Time for some games-talk. Because I don’t talk about games enough, as you know. Today I’m going to talk about a couple of related deck-building games, so get prepared for a two-parter as I present: Marvel Legendary!
From the good folks of Upper Deck (with decades of experience in the trading-card business), Marvel Legendary came out in 2012 to what was a phenomenal response from the gaming community. With the launch of the Marvel Cinematic Universe, the IP had arguably never been so hot, particularly after Joss Whedon’s first Avengers film had been released earlier that year. To have a game that used this world would be an incredible boon to any business’ share price, but the success of the Upper Deck card game effectively gave them a licence to print money. From what I have seen, enthusiasm among the gaming community has remained at a near-constant high ever since, culminating in the recent release of a companion game, Legendary: Villains. I’ll talk about that in the second part of this blog, however.
I’m not going to go into any great depth over the theme of this game, as I imagine the superheroes from the Marvel stable have entered into the collective consciousness of the world sufficiently that people like Spider-Man, Captain America, Wolverine and Hulk are all pretty much staples of pop culture.
The basic premise is pretty much the same as the other deck-building card games that I have previously mentioned on my blog, Street Fighter and Dark Gothic. There are one or two subtle differences, though, which make Marvel Legendary a much stronger game in my opinion. While the players aim to build a deck to defeat the evil Mastermind much as happens in Dark Gothic, there is a Scheme that the Mastermind has put into place that the players are trying to foil, and sometimes victory isn’t down to simply defeating the big bad. In addition, there are a number of villain groups that the heroes must fight, all of which are tied quite strongly to a particular theme (Brotherhood of Evil Mutants, Spider-Foes, etc). Each Mastermind has a specific group of villains he always leads, for example Magneto and the Brotherhood, and it’s touches like these that really make the game stand out.
Of course, the Marvel Universe has had a whole host of team-ups in virtually every combination imaginable, so when you select which heroes and which villains will be playing in the game, it promotes a creative side to come out and explain what’s going on!
You start the game, as expected, with a deck of basic cards, which allow you to buy stuff as well as fight stuff, though at the beginning you often can’t really fight anything unless you’re lucky. The villains (in the green sleeves above) emerge from the deck and, as the game moves along, they move across the board from right to left, trying to escape the city. It’s up to the heroes to prevent that, as any escaped villains at the end of the game will cost you victory points. Also within the villains deck are scheme twists and masterstrikes. The effect of scheme twists varies depending on which Scheme you’re playing (the scheme card is above the Mastermind, on the left), and the masterstrikes vary depending on which Mastermind you face.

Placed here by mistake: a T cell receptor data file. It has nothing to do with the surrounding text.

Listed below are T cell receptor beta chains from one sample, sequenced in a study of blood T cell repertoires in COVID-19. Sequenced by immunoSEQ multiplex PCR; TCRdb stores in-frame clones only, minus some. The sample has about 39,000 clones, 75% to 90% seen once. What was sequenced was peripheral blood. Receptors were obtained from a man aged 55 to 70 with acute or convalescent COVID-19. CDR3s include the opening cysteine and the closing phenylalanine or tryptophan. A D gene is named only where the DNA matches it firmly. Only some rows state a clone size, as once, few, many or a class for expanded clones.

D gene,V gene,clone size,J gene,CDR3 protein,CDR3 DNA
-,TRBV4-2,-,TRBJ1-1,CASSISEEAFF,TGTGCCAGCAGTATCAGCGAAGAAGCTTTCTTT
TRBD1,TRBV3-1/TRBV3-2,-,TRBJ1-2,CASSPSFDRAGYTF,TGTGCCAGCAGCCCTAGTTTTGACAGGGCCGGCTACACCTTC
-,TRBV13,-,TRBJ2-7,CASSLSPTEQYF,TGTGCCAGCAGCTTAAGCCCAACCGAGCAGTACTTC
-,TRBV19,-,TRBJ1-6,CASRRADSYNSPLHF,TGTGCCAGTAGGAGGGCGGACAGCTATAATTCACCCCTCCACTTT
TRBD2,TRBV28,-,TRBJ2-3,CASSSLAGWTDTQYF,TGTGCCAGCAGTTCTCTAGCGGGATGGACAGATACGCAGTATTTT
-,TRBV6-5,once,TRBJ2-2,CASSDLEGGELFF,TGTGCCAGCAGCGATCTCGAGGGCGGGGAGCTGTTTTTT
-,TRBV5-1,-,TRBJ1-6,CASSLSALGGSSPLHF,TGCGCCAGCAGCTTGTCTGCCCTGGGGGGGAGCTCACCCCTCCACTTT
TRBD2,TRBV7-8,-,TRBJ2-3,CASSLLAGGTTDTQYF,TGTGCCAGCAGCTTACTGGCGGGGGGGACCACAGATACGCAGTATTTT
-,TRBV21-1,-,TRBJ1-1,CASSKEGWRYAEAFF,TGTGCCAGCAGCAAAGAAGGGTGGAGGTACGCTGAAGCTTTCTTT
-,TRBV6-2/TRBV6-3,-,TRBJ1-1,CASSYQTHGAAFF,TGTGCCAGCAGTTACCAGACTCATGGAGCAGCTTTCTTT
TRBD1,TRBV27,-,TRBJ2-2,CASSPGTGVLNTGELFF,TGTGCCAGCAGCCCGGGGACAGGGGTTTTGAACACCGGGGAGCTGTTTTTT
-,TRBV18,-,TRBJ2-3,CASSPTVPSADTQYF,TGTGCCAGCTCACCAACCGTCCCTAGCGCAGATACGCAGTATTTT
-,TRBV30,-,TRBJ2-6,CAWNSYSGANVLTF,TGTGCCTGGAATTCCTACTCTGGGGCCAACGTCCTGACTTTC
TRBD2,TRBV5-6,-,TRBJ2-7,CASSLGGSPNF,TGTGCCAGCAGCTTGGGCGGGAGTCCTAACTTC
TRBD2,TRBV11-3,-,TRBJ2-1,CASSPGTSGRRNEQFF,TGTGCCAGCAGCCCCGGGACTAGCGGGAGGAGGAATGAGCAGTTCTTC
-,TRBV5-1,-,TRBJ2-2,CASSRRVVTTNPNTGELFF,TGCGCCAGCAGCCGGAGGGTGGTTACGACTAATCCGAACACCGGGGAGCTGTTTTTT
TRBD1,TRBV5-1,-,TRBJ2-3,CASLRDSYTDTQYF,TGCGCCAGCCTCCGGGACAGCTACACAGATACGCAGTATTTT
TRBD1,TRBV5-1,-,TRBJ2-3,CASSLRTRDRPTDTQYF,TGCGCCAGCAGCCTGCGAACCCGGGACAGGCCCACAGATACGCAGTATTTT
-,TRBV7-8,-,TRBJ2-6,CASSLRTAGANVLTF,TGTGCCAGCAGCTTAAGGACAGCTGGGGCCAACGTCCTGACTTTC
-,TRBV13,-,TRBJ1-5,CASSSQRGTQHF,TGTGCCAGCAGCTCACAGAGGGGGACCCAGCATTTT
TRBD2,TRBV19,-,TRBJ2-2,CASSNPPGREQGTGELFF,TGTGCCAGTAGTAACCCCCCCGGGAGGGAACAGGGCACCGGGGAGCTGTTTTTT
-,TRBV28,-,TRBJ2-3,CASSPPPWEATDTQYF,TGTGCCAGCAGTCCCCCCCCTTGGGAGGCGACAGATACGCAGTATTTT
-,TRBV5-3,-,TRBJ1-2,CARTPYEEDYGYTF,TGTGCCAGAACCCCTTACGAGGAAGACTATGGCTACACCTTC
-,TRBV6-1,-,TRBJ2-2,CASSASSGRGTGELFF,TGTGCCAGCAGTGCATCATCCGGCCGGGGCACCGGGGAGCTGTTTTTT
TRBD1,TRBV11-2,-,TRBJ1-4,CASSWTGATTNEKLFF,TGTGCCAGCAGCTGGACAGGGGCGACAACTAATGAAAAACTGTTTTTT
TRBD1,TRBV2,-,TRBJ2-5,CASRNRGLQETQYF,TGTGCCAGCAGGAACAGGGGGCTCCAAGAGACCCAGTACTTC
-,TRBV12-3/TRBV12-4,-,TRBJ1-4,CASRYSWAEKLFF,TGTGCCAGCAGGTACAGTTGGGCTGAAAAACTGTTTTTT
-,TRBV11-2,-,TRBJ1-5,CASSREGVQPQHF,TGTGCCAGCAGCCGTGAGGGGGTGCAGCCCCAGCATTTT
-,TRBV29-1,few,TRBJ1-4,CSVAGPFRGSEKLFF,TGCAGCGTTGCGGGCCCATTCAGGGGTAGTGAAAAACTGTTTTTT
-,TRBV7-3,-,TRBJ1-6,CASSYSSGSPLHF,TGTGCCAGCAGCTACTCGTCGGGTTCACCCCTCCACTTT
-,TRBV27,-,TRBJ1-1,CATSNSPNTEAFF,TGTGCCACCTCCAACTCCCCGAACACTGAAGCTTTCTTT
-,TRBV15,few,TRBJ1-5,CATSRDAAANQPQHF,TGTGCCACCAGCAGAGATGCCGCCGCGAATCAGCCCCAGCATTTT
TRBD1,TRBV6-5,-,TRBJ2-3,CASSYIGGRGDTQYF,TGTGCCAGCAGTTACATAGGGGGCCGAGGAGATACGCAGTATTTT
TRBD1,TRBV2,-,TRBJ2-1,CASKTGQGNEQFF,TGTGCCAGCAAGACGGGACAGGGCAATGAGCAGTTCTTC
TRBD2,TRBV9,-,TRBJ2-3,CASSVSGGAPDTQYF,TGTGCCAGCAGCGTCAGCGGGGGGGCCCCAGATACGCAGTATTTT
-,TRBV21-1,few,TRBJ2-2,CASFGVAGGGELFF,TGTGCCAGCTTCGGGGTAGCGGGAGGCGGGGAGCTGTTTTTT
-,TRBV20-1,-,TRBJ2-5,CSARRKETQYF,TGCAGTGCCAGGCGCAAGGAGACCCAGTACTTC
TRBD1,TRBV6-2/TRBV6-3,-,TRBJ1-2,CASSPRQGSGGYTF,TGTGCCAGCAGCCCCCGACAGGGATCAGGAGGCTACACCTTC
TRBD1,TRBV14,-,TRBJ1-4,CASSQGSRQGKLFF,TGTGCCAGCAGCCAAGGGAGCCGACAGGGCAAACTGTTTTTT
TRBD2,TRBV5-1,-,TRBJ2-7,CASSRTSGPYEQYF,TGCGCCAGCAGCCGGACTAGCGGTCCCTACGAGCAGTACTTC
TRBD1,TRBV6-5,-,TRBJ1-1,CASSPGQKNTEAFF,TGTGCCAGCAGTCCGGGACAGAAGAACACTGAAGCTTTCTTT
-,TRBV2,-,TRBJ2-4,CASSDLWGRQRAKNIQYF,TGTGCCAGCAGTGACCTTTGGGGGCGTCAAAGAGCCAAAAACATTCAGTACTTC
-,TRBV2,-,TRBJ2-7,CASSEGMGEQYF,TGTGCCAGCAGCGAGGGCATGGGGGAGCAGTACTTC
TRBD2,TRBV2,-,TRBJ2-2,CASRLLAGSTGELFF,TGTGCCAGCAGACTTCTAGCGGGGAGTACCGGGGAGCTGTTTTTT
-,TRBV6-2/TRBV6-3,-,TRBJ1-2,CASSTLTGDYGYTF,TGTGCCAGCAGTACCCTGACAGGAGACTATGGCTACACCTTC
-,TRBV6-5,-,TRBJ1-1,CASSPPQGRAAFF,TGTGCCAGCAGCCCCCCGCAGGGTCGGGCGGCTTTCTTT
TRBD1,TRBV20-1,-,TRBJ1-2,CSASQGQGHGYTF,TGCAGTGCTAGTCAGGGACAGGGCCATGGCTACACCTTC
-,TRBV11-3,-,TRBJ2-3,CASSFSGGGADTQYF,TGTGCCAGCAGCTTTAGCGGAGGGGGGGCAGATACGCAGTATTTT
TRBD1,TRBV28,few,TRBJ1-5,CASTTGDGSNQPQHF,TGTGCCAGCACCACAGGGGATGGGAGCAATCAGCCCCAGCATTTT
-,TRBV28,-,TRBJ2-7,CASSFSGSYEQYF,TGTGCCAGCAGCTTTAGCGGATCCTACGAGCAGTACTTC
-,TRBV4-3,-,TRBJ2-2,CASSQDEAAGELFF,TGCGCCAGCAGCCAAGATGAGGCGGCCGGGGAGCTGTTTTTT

The heroes you can buy all have different effects, some can allow you to buy better cards and some will allow you to attack more powerful villains. When you’ve eventually got enough attack strength, you can fight the Mastermind. There are four cards underneath the top Mastermind card, and the players need to defeat each one before the Final Showdown happens, where you have the opportunity to defeat the Mastermind once and for all! (That’s actually an optional rule, but I like it so much I usually always play with it).
The villains all do different stuff, much like the heroes, most often when you fight them. Some villains have an “Escape” effect, which only takes place if the villain is pushed out of the Bridge space on the left of the board. Others have an “Ambush” effect, which takes place when they are revealed. Either way, if you defeat a villain, it goes into your Victory Pile, and at the end of the game, the points in the red circle on the right of the villain cards are added up, with the victor being the person with the most.
It’s a really nice game – fairly straightforward if you know deck-builders, hugely satisfying as a game as well as having the deck-building aspect to it. People who are Marvel fans will enjoy it (at least, the Marvel fans I’ve introduced it to have!), and generally speaking, it’s worth the space in any game collection.
There have been three expansions for the game so far: one big-box expansion, Dark City, that brought slew of X-Men and Marvel Knights into the game (DareDevil! Yay!) as well as adding some new mechanics; and two small-box expansions for Fantastic Four (Galactus!) and Spider-Man. I believe another small-box expansion is on the horizon for Guardians of the Galaxy, which will tie in with the movie that’s due for release next month (though the game expansion is likely due around October).